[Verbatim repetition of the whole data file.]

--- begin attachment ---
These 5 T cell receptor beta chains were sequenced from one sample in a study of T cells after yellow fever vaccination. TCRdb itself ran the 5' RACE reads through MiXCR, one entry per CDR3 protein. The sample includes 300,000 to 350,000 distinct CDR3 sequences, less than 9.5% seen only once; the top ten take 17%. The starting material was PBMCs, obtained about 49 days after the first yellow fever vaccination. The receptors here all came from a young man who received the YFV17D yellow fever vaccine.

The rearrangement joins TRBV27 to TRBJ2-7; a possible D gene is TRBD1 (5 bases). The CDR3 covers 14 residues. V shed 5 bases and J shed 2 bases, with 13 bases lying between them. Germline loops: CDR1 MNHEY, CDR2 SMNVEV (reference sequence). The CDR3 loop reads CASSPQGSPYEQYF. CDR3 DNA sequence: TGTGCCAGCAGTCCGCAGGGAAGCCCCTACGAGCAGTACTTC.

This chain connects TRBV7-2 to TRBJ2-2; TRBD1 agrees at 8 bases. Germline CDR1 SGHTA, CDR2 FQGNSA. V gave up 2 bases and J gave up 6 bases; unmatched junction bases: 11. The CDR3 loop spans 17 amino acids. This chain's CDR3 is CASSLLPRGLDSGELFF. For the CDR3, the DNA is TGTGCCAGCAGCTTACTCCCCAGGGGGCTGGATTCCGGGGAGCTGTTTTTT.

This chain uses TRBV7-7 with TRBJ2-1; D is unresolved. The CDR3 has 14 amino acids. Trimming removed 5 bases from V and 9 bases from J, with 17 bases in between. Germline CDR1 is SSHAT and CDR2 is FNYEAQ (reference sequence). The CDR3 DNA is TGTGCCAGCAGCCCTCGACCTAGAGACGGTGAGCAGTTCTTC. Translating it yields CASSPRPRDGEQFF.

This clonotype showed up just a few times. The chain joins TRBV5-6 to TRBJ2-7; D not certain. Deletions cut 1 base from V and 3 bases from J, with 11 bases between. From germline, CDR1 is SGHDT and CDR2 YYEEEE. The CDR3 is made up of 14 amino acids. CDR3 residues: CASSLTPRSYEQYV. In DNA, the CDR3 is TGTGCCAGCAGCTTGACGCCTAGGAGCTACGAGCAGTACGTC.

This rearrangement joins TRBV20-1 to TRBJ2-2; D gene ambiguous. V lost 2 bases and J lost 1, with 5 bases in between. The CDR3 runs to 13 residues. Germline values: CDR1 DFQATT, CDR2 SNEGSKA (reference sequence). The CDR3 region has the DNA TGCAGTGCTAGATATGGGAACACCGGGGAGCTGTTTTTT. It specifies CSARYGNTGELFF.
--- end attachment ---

These 5 T cell receptor beta chains were sequenced from one sample in a study of T cells after yellow fever vaccination. TCRdb itself ran the 5' RACE reads through MiXCR, one entry per CDR3 protein. The sample includes 300,000 to 350,000 distinct CDR3 sequences, less than 9.5% seen only once; the top ten take 17%. The starting material was PBMCs, obtained about 49 days after the first yellow fever vaccination. The receptors here all came from a young man who received the YFV17D yellow fever vaccine.

The rearrangement joins TRBV27 to TRBJ2-7; a possible D gene is TRBD1 (5 bases). The CDR3 covers 14 residues. V shed 5 bases and J shed 2 bases, with 13 bases lying between them. Germline loops: CDR1 MNHEY, CDR2 SMNVEV (reference sequence). The CDR3 loop reads CASSPQGSPYEQYF. CDR3 DNA sequence: TGTGCCAGCAGTCCGCAGGGAAGCCCCTACGAGCAGTACTTC.

This chain connects TRBV7-2 to TRBJ2-2; TRBD1 agrees at 8 bases. Germline CDR1 SGHTA, CDR2 FQGNSA. V gave up 2 bases and J gave up 6 bases; unmatched junction bases: 11. The CDR3 loop spans 17 amino acids. This chain's CDR3 is CASSLLPRGLDSGELFF. For the CDR3, the DNA is TGTGCCAGCAGCTTACTCCCCAGGGGGCTGGATTCCGGGGAGCTGTTTTTT.

This chain uses TRBV7-7 with TRBJ2-1; D is unresolved. The CDR3 has 14 amino acids. Trimming removed 5 bases from V and 9 bases from J, with 17 bases in between. Germline CDR1 is SSHAT and CDR2 is FNYEAQ (reference sequence). The CDR3 DNA is TGTGCCAGCAGCCCTCGACCTAGAGACGGTGAGCAGTTCTTC. Translating it yields CASSPRPRDGEQFF.

This clonotype showed up just a few times. The chain joins TRBV5-6 to TRBJ2-7; D not certain. Deletions cut 1 base from V and 3 bases from J, with 11 bases between. From germline, CDR1 is SGHDT and CDR2 YYEEEE. The CDR3 is made up of 14 amino acids. CDR3 residues: CASSLTPRSYEQYV. In DNA, the CDR3 is TGTGCCAGCAGCTTGACGCCTAGGAGCTACGAGCAGTACGTC.

This rearrangement joins TRBV20-1 to TRBJ2-2; D gene ambiguous. V lost 2 bases and J lost 1, with 5 bases in between. The CDR3 runs to 13 residues. Germline values: CDR1 DFQATT, CDR2 SNEGSKA (reference sequence). The CDR3 region has the DNA TGCAGTGCTAGATATGGGAACACCGGGGAGCTGTTTTTT. It specifies CSARYGNTGELFF.